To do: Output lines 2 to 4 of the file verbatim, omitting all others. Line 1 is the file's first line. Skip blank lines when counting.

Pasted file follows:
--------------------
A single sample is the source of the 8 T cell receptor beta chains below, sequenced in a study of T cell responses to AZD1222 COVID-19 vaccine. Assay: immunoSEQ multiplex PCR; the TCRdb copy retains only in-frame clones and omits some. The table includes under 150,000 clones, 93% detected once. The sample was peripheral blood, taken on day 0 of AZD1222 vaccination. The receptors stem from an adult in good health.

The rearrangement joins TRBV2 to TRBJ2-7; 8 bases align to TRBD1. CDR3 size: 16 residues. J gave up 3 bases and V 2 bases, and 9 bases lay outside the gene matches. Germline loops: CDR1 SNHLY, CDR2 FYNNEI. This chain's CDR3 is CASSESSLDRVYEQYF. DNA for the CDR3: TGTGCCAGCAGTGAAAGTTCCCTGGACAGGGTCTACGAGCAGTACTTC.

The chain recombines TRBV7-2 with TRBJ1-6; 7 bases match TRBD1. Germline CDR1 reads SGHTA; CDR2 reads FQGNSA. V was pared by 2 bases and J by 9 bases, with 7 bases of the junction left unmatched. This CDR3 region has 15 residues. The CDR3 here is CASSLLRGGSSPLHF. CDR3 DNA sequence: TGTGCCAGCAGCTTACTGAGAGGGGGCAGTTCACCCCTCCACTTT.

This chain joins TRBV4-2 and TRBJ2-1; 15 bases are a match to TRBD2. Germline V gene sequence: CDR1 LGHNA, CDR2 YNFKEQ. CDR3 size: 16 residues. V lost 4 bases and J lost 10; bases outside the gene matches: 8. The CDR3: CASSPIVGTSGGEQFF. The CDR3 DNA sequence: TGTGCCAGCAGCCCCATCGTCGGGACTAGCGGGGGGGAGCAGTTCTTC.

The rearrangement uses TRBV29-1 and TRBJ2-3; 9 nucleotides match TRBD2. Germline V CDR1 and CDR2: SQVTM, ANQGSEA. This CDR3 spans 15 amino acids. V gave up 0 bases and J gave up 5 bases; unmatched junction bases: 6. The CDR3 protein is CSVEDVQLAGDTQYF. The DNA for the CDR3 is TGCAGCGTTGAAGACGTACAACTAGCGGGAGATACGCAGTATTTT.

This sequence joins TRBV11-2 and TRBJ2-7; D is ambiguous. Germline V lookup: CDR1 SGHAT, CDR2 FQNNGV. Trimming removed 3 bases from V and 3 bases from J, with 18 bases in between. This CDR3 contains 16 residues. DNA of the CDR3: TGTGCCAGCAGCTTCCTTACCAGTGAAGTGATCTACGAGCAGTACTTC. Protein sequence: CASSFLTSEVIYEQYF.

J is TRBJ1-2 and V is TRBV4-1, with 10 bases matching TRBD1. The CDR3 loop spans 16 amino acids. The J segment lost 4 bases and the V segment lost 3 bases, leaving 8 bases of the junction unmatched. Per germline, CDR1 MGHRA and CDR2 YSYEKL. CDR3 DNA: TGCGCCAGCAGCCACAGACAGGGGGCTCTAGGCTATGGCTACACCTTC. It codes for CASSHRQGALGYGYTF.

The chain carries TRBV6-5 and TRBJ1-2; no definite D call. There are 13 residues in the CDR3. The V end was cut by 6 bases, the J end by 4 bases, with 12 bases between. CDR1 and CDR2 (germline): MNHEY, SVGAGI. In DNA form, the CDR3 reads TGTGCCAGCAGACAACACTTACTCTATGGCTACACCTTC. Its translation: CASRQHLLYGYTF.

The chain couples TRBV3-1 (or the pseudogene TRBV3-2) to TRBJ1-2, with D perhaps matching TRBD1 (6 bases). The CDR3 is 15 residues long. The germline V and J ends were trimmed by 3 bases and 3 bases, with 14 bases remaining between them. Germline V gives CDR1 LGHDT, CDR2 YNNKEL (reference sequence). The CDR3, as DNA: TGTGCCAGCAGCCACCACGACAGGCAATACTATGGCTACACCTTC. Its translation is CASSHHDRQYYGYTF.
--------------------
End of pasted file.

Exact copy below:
The rearrangement joins TRBV2 to TRBJ2-7; 8 bases align to TRBD1. CDR3 size: 16 residues. J gave up 3 bases and V 2 bases, and 9 bases lay outside the gene matches. Germline loops: CDR1 SNHLY, CDR2 FYNNEI. This chain's CDR3 is CASSESSLDRVYEQYF. DNA for the CDR3: TGTGCCAGCAGTGAAAGTTCCCTGGACAGGGTCTACGAGCAGTACTTC.

The chain recombines TRBV7-2 with TRBJ1-6; 7 bases match TRBD1. Germline CDR1 reads SGHTA; CDR2 reads FQGNSA. V was pared by 2 bases and J by 9 bases, with 7 bases of the junction left unmatched. This CDR3 region has 15 residues. The CDR3 here is CASSLLRGGSSPLHF. CDR3 DNA sequence: TGTGCCAGCAGCTTACTGAGAGGGGGCAGTTCACCCCTCCACTTT.

This chain joins TRBV4-2 and TRBJ2-1; 15 bases are a match to TRBD2. Germline V gene sequence: CDR1 LGHNA, CDR2 YNFKEQ. CDR3 size: 16 residues. V lost 4 bases and J lost 10; bases outside the gene matches: 8. The CDR3: CASSPIVGTSGGEQFF. The CDR3 DNA sequence: TGTGCCAGCAGCCCCATCGTCGGGACTAGCGGGGGGGAGCAGTTCTTC.